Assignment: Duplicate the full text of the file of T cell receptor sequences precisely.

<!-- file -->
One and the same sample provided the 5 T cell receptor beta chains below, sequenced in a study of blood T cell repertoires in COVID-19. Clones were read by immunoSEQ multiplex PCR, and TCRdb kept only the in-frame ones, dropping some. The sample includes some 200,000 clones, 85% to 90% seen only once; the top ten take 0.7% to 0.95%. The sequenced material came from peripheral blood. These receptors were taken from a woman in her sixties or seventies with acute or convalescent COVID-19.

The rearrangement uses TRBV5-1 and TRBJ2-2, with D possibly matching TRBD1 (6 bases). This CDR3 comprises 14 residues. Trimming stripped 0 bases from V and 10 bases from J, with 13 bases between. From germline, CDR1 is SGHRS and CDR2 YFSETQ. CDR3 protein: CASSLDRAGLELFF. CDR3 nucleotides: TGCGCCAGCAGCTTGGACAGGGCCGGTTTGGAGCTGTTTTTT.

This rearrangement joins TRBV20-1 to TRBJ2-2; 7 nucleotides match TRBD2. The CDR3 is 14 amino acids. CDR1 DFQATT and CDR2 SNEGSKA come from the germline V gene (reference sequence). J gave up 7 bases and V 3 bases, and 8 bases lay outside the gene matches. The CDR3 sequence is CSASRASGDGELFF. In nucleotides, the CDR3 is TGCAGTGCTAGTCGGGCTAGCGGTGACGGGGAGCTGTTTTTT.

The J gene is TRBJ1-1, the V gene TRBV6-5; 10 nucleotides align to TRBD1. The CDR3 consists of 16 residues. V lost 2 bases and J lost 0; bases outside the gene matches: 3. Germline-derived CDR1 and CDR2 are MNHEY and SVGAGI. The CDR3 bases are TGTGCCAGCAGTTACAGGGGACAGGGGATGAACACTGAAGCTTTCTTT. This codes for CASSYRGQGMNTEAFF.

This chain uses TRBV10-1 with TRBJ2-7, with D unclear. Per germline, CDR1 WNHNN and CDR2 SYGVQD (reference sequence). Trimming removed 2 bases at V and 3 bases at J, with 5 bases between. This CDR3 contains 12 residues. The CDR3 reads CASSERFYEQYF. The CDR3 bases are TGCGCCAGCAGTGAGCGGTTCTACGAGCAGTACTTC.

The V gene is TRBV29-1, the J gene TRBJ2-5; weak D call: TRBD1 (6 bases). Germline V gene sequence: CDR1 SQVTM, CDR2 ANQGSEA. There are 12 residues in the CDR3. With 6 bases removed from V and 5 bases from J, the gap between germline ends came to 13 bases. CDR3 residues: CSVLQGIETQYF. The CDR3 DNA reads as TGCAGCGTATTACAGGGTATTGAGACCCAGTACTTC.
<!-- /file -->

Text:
One and the same sample provided the 5 T cell receptor beta chains below, sequenced in a study of blood T cell repertoires in COVID-19. Clones were read by immunoSEQ multiplex PCR, and TCRdb kept only the in-frame ones, dropping some. The sample includes some 200,000 clones, 85% to 90% seen only once; the top ten take 0.7% to 0.95%. The sequenced material came from peripheral blood. These receptors were taken from a woman in her sixties or seventies with acute or convalescent COVID-19.

The rearrangement uses TRBV5-1 and TRBJ2-2, with D possibly matching TRBD1 (6 bases). This CDR3 comprises 14 residues. Trimming stripped 0 bases from V and 10 bases from J, with 13 bases between. From germline, CDR1 is SGHRS and CDR2 YFSETQ. CDR3 protein: CASSLDRAGLELFF. CDR3 nucleotides: TGCGCCAGCAGCTTGGACAGGGCCGGTTTGGAGCTGTTTTTT.

This rearrangement joins TRBV20-1 to TRBJ2-2; 7 nucleotides match TRBD2. The CDR3 is 14 amino acids. CDR1 DFQATT and CDR2 SNEGSKA come from the germline V gene (reference sequence). J gave up 7 bases and V 3 bases, and 8 bases lay outside the gene matches. The CDR3 sequence is CSASRASGDGELFF. In nucleotides, the CDR3 is TGCAGTGCTAGTCGGGCTAGCGGTGACGGGGAGCTGTTTTTT.

The J gene is TRBJ1-1, the V gene TRBV6-5; 10 nucleotides align to TRBD1. The CDR3 consists of 16 residues. V lost 2 bases and J lost 0; bases outside the gene matches: 3. Germline-derived CDR1 and CDR2 are MNHEY and SVGAGI. The CDR3 bases are TGTGCCAGCAGTTACAGGGGACAGGGGATGAACACTGAAGCTTTCTTT. This codes for CASSYRGQGMNTEAFF.

This chain uses TRBV10-1 with TRBJ2-7, with D unclear. Per germline, CDR1 WNHNN and CDR2 SYGVQD (reference sequence). Trimming removed 2 bases at V and 3 bases at J, with 5 bases between. This CDR3 contains 12 residues. The CDR3 reads CASSERFYEQYF. The CDR3 bases are TGCGCCAGCAGTGAGCGGTTCTACGAGCAGTACTTC.

The V gene is TRBV29-1, the J gene TRBJ2-5; weak D call: TRBD1 (6 bases). Germline V gene sequence: CDR1 SQVTM, CDR2 ANQGSEA. There are 12 residues in the CDR3. With 6 bases removed from V and 5 bases from J, the gap between germline ends came to 13 bases. CDR3 residues: CSVLQGIETQYF. The CDR3 DNA reads as TGCAGCGTATTACAGGGTATTGAGACCCAGTACTTC.